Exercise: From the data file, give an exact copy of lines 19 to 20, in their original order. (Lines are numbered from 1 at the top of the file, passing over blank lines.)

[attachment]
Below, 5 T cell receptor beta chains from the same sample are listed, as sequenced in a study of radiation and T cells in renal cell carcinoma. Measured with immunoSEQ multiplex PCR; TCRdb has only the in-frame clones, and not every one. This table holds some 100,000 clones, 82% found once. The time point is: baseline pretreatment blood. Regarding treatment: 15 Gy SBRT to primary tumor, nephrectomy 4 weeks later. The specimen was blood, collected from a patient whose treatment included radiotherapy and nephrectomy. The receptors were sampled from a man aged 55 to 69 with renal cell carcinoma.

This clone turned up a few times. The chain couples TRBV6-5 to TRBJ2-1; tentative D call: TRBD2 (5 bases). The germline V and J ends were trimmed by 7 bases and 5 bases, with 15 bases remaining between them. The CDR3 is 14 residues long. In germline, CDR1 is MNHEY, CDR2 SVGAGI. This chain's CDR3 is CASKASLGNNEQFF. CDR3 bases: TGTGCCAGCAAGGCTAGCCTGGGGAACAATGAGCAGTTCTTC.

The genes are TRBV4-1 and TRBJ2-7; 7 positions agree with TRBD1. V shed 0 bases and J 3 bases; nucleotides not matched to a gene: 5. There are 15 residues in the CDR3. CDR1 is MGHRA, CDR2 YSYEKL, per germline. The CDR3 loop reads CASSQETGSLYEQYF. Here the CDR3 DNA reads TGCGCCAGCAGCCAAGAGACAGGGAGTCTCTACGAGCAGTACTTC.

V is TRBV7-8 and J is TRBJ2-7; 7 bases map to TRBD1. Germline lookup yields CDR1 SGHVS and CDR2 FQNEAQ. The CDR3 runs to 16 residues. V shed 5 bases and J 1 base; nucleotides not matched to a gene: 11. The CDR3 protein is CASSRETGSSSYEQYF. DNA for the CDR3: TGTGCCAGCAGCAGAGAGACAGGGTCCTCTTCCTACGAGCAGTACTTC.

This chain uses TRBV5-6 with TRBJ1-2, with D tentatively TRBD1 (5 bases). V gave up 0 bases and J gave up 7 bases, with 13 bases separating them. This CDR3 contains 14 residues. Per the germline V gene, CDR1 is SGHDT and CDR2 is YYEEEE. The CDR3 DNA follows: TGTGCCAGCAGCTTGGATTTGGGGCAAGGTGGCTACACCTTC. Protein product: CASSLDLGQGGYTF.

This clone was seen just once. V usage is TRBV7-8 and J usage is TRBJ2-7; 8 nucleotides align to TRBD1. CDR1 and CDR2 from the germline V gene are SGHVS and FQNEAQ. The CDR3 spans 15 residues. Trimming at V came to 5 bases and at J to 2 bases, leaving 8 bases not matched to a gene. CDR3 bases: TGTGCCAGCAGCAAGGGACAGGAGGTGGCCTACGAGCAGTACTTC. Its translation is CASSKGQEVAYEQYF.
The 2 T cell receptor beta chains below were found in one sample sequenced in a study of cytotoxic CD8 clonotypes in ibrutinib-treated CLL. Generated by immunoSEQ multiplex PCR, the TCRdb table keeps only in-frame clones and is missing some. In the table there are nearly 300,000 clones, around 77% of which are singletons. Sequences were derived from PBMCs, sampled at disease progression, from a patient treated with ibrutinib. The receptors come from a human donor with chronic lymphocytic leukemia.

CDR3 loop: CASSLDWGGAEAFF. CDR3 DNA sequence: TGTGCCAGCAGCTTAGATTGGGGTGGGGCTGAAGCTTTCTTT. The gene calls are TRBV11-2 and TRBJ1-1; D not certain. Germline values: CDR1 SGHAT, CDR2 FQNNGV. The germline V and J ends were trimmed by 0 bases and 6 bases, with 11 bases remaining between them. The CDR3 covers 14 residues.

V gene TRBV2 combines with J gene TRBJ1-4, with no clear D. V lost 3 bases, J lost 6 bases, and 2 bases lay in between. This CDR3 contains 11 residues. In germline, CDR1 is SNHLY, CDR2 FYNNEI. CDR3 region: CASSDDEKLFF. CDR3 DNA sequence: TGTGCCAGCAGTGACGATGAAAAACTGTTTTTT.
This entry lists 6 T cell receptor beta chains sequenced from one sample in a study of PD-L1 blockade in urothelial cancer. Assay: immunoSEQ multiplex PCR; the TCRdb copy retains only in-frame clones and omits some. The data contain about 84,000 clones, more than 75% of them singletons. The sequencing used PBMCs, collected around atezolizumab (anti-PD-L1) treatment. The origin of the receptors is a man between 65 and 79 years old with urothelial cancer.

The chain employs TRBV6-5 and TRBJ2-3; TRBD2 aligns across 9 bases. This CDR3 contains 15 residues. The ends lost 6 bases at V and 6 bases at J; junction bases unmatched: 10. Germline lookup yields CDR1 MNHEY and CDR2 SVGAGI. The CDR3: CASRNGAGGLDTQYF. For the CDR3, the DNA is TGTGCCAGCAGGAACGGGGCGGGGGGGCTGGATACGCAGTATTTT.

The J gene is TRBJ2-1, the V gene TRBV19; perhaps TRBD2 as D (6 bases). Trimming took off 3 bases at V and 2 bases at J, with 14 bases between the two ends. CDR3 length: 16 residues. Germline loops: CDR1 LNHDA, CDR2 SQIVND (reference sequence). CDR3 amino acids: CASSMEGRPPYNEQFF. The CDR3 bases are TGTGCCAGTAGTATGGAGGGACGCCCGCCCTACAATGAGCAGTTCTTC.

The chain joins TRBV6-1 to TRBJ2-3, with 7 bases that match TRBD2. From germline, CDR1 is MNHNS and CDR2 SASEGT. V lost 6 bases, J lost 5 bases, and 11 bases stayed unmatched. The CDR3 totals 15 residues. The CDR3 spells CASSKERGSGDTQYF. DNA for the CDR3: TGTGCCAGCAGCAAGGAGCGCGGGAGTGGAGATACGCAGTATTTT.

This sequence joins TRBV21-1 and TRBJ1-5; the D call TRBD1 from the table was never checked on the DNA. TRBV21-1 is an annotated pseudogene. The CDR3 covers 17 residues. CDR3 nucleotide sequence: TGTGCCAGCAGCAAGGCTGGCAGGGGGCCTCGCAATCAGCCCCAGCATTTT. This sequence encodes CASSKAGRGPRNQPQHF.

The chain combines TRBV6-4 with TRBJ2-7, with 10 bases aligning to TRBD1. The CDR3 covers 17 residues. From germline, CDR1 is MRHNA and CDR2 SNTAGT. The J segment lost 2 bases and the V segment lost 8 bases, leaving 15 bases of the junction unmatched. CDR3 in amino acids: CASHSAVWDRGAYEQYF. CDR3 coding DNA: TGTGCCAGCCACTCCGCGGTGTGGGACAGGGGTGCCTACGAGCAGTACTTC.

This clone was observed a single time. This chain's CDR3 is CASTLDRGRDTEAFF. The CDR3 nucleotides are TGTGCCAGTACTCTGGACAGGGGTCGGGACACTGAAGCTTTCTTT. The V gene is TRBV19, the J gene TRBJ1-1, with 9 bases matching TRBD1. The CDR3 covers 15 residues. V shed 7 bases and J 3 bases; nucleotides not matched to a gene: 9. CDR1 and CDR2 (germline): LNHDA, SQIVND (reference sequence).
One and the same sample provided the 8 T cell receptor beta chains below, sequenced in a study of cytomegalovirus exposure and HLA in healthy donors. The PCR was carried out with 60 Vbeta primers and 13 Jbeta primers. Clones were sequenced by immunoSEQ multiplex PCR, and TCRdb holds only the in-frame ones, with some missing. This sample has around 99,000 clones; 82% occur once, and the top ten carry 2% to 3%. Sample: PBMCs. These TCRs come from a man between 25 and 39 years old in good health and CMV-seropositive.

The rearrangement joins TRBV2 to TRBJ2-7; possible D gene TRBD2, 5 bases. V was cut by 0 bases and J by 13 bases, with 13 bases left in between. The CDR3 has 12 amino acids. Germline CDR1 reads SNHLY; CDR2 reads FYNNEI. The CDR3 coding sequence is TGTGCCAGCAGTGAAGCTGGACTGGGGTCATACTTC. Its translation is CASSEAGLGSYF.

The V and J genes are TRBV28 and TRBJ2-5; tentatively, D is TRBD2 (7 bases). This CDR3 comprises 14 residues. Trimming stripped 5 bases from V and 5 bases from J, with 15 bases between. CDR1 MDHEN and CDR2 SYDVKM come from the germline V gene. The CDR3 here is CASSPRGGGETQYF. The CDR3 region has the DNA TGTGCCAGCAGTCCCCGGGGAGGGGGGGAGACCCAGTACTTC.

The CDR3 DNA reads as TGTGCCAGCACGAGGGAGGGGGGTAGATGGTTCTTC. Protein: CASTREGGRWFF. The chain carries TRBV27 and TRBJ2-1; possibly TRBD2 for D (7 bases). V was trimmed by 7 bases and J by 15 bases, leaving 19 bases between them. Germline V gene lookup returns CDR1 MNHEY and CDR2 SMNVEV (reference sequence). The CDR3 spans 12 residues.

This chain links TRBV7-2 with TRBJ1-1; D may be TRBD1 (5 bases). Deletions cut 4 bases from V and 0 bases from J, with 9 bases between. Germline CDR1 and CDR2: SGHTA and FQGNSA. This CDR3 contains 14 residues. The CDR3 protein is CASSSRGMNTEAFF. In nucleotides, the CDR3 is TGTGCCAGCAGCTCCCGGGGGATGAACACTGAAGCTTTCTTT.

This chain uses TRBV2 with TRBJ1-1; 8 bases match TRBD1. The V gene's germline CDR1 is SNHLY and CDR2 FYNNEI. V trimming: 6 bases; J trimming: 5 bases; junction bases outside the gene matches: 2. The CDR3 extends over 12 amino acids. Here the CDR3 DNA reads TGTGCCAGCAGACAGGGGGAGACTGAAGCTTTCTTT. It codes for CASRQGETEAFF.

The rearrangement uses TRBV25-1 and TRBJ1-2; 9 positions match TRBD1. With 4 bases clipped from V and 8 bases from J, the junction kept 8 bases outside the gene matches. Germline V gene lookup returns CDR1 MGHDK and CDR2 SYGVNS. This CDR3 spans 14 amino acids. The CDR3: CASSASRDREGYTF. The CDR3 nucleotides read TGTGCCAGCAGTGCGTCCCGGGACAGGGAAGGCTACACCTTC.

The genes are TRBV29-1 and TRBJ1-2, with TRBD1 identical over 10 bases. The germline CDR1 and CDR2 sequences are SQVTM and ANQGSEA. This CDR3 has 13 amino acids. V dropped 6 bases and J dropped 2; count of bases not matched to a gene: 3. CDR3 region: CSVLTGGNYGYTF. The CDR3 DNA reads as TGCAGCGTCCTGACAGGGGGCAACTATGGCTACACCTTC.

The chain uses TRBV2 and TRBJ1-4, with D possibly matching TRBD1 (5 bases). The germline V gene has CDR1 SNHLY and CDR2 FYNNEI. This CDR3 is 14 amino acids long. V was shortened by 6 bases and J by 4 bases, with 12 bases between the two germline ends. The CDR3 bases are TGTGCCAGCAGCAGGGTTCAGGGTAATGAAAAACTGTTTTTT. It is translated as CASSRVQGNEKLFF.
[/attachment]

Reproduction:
The V and J genes are TRBV28 and TRBJ2-5; tentatively, D is TRBD2 (7 bases). This CDR3 comprises 14 residues. Trimming stripped 5 bases from V and 5 bases from J, with 15 bases between. CDR1 MDHEN and CDR2 SYDVKM come from the germline V gene. The CDR3 here is CASSPRGGGETQYF. The CDR3 region has the DNA TGTGCCAGCAGTCCCCGGGGAGGGGGGGAGACCCAGTACTTC.

The CDR3 DNA reads as TGTGCCAGCACGAGGGAGGGGGGTAGATGGTTCTTC. Protein: CASTREGGRWFF. The chain carries TRBV27 and TRBJ2-1; possibly TRBD2 for D (7 bases). V was trimmed by 7 bases and J by 15 bases, leaving 19 bases between them. Germline V gene lookup returns CDR1 MNHEY and CDR2 SMNVEV (reference sequence). The CDR3 spans 12 residues.